Abstract: fety and efficacy of levetiracetam for the treatment of partial onset seizures in children from one month of age Review (684) Total Article Views Authors: Cormier J, Chu CJ Published Date February 2013 Volume 2013:9 Pages 295 - 306 DOI: http://dx.doi.org/10.2147/NDT.S30224 Received: 22 December 2012 Accepted: 21 January 2013 Published: 21 February 2013 Justine Cormier, Catherine J Chu Massachusetts General Hospital, Department of Neurology, Programs in Child Neurology and Neurophysiology, Boston, MA, USA Abstract: Epilepsy is a common neurological disorder in the pediatric population, affecting up to one percent of children, and for which the mainstay of treatment is anticonvulsant medication. Despite the frequent use of anticonvulsant drugs, remarkably little is known about the safety and efficacy of most of these medications in the pediatric epilepsy population. Of 34 anticonvulsants currently approved for use by the US Food and Drug Administration (FDA), only 13 have been approved for use in children. Although infants and young children are disproportionately affected by epilepsy, there are currently only three anticonvulsant medications that have been specifically evaluated and approved for use in children younger than 2 years of age. In 2012, the FDA approved levetiracetam as an adjunctive treatment for partial onset seizures in infants and children from one month of age. Here we review the available data on levetiracetam in the pediatric epilepsy population. We first discuss the pharmacological profile of levetiracetam, including its mechanism of action, formulations and dosing, and pharmacokinetics in children. We then review the available efficacy, safety, and tolerability data in children from one month of age with partial onset seizures. We conclude that the current data leading to the approval of levetiracetam for use in infants and children with partial onset seizures is encouraging, although more work needs to be done before definitive conclusions can be drawn about the efficacy of levetiracetam across different pediatric age groups.
Safety and efficacy of levetiracetam for the treatment of partial onset seizures in children from one month of age  [cached]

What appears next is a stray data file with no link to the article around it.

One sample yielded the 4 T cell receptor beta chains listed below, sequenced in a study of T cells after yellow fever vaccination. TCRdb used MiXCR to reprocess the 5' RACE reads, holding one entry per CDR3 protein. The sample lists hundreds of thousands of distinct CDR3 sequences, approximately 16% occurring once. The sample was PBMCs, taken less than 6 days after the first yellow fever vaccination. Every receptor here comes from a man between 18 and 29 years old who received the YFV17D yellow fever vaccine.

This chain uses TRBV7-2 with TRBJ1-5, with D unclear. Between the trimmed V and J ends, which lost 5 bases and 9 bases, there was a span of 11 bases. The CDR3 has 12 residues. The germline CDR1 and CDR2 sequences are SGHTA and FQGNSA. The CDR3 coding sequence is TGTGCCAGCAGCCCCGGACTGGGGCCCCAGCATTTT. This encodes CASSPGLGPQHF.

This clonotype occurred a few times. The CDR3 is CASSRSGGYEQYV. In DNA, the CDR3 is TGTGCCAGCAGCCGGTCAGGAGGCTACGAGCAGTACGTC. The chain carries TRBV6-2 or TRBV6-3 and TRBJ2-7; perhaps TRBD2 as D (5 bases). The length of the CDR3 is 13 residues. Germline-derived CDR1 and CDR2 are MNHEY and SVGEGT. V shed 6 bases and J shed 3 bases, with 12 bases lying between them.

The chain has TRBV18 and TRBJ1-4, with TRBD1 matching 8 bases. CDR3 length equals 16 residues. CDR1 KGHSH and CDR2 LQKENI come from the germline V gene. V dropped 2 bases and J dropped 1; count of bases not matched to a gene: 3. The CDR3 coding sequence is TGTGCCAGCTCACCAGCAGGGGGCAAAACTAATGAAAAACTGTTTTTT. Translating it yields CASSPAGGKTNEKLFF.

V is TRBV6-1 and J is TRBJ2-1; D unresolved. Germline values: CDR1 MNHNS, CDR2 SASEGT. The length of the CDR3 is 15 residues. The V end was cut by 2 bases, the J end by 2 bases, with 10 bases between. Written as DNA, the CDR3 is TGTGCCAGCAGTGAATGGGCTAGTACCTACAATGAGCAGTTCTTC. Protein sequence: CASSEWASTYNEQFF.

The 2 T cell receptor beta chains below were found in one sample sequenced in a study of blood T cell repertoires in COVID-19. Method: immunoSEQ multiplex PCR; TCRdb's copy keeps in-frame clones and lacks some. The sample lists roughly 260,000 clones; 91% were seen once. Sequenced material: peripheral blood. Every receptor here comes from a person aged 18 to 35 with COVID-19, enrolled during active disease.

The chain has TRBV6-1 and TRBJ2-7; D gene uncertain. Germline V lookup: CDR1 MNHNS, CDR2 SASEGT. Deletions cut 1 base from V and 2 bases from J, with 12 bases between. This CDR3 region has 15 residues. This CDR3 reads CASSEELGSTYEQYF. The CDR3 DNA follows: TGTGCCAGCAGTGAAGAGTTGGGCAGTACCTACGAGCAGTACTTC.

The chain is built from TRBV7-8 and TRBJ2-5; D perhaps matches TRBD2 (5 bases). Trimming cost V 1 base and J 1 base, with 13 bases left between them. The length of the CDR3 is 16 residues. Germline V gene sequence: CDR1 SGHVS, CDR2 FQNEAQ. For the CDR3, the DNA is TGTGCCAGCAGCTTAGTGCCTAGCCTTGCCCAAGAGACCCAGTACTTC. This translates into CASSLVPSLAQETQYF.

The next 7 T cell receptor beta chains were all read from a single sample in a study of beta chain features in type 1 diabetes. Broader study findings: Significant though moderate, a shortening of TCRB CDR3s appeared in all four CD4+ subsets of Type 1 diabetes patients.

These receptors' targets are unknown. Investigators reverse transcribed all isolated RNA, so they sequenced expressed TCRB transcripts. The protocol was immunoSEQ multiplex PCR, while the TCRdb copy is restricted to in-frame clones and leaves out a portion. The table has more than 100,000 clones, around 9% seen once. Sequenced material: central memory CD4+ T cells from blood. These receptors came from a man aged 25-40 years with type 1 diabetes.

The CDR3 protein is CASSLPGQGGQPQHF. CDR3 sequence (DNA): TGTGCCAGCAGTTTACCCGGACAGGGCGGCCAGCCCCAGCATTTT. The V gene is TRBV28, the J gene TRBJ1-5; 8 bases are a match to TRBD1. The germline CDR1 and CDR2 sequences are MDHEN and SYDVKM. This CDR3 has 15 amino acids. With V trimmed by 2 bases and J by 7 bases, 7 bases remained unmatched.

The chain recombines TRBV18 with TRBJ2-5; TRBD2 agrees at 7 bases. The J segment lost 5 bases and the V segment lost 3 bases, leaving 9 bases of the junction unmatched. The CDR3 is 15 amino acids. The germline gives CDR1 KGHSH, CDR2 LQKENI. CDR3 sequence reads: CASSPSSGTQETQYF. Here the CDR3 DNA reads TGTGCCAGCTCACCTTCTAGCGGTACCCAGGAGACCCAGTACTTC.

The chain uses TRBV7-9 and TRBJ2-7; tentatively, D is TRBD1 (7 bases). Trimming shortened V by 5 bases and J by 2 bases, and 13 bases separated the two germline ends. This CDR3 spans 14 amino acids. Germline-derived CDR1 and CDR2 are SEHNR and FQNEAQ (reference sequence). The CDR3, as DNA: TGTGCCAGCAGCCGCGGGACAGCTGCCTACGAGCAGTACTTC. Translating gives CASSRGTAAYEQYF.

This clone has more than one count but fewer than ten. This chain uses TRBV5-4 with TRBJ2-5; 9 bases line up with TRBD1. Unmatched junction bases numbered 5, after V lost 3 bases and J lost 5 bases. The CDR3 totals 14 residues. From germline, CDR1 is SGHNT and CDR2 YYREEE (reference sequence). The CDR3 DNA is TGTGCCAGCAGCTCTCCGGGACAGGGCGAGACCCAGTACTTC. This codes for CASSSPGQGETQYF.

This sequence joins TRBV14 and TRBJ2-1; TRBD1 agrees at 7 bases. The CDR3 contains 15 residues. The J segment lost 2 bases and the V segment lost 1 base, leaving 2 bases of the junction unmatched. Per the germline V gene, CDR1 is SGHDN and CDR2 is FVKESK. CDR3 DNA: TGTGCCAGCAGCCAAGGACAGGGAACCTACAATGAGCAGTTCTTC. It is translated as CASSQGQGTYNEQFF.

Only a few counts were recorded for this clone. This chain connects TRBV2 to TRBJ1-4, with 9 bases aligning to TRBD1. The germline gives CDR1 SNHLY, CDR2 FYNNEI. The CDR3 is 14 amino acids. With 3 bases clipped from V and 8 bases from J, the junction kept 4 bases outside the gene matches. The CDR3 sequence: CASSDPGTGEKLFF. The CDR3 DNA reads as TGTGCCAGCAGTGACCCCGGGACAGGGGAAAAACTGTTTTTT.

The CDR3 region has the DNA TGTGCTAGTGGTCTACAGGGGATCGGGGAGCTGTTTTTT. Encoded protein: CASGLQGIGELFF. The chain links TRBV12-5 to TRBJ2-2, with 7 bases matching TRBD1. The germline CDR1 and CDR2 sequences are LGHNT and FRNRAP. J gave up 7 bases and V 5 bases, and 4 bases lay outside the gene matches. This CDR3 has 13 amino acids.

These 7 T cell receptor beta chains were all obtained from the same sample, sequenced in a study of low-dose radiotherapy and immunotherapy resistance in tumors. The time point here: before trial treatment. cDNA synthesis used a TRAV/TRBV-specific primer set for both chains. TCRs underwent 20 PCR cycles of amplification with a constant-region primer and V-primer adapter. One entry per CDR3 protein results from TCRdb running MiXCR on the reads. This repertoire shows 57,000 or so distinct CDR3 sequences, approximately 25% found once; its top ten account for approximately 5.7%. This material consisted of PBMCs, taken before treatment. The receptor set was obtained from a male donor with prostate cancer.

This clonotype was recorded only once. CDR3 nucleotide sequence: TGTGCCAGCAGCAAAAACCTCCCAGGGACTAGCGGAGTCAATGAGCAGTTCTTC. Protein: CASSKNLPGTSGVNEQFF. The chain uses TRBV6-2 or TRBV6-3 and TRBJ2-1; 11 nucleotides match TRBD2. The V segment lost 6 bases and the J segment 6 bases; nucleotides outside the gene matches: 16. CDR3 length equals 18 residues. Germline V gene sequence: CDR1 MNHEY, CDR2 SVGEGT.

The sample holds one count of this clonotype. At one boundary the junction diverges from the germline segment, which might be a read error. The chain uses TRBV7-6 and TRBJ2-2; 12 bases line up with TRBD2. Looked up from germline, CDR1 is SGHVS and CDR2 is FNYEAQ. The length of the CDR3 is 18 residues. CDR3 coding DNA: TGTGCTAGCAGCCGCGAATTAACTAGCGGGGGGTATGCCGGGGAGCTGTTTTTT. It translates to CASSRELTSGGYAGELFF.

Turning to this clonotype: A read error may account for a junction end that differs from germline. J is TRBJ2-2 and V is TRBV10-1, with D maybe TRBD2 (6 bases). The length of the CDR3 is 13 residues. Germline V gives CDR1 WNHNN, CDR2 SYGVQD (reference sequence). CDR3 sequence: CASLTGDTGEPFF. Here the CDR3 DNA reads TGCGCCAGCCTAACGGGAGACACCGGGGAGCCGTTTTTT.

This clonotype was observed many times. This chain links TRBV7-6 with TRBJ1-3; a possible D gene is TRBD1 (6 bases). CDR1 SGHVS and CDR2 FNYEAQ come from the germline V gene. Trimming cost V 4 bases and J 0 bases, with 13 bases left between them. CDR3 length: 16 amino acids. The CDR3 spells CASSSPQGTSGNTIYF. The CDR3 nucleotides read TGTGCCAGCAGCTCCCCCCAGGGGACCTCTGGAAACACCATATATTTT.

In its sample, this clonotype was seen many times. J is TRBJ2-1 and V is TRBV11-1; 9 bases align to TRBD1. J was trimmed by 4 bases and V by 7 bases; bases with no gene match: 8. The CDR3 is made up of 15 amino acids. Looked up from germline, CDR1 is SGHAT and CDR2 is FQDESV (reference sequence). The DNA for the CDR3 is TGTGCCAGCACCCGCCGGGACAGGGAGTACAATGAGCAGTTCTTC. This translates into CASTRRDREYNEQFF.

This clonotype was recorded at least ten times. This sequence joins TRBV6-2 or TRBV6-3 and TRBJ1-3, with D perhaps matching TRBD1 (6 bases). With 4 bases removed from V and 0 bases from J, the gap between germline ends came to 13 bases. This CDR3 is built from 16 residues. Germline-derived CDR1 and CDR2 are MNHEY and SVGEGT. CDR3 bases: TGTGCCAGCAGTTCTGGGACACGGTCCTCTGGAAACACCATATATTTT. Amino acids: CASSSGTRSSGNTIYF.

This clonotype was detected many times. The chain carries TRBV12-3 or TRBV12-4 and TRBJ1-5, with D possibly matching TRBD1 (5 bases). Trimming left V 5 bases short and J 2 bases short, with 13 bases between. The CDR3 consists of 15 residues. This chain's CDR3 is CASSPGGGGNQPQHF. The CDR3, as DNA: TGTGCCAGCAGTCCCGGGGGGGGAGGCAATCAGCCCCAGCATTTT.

Cormier J,Chu CJ
Neuropsychiatric Disease and Treatment , 2013,
Abstract: Justine Cormier, Catherine J ChuMassachusetts General Hospital, Department of Neurology, Programs in Child Neurology and Neurophysiology, Boston, MA, USAAbstract: Epilepsy is a common neurological disorder in the pediatric population, affecting up to one percent of children, and for which the mainstay of treatment is anticonvulsant medication. Despite the frequent use of anticonvulsant drugs, remarkably little is known about the safety and efficacy of most of these medications in the pediatric epilepsy population. Of 34 anticonvulsants currently approved for use by the US Food and Drug Administration (FDA), only 13 have been approved for use in children. Although infants and young children are disproportionately affected by epilepsy, there are currently only three anticonvulsant medications that have been specifically evaluated and approved for use in children younger than 2 years of age. In 2012, the FDA approved levetiracetam as an adjunctive treatment for partial onset seizures in infants and children from one month of age. Here we review the available data on levetiracetam in the pediatric epilepsy population. We first discuss the pharmacological profile of levetiracetam, including its mechanism of action, formulations and dosing, and pharmacokinetics in children. We then review the available efficacy, safety, and tolerability data in children from one month of age with partial onset seizures. We conclude that the current data leading to the approval of levetiracetam for use in infants and children with partial onset seizures is encouraging, although more work needs to be done before definitive conclusions can be drawn about the efficacy of levetiracetam across different pediatric age groups.Keywords: levetiracetam, anticonvulsant drug, partial seizures, pediatric epilepsy
Levetiracetam in the treatment of epilepsy  [cached]
Bassel Abou-Khalil
Neuropsychiatric Disease and Treatment , 2008,
Abstract: Bassel Abou-KhalilDepartment of Neurology, Vanderbilt University Medical Center, Nashville, Tennessee, USAAbstract: Epilepsy is a common chronic disorder that requires long-term antiepileptic drug therapy. Approximately one half of patients fail the initial antiepileptic drug and about 35% are refractory to medical therapy, highlighting the continued need for more effective and better tolerated drugs. Levetiracetam is an antiepileptic drug marketed since 2000. Its novel mechanism of action is modulation of synaptic neurotransmitter release through binding to the synaptic vesicle protein SV2A in the brain. Its pharmacokinetic advantages include rapid and almost complete absorption, minimal insignificant binding to plasma protein, absence of enzyme induction, absence of interactions with other drugs, and partial metabolism outside the liver. The availability of an intravenous preparation is yet another advantage. It has been demonstrated effective as adjunctive therapy for refractory partial-onset seizures, primary generalized tonic-clonic seizures, and myoclonic seizures of juvenile myoclonic epilepsy. In addition, it was found equivalent to controlled release carbamazepine as first-line therapy for partial-onset seizures, both in efficacy and tolerability. Its main adverse effects in randomized adjunctive trials in adults have been somnolence, asthenia, infection, and dizziness. In children, the behavioral adverse effects of hostility and nervousness were also noted. Levetiracetam is an important addition to the treatment of epilepsy.Keywords: epilepsy, seizures, antiepileptic drugs, long-term therapy, efficacy, safety, levetiracetam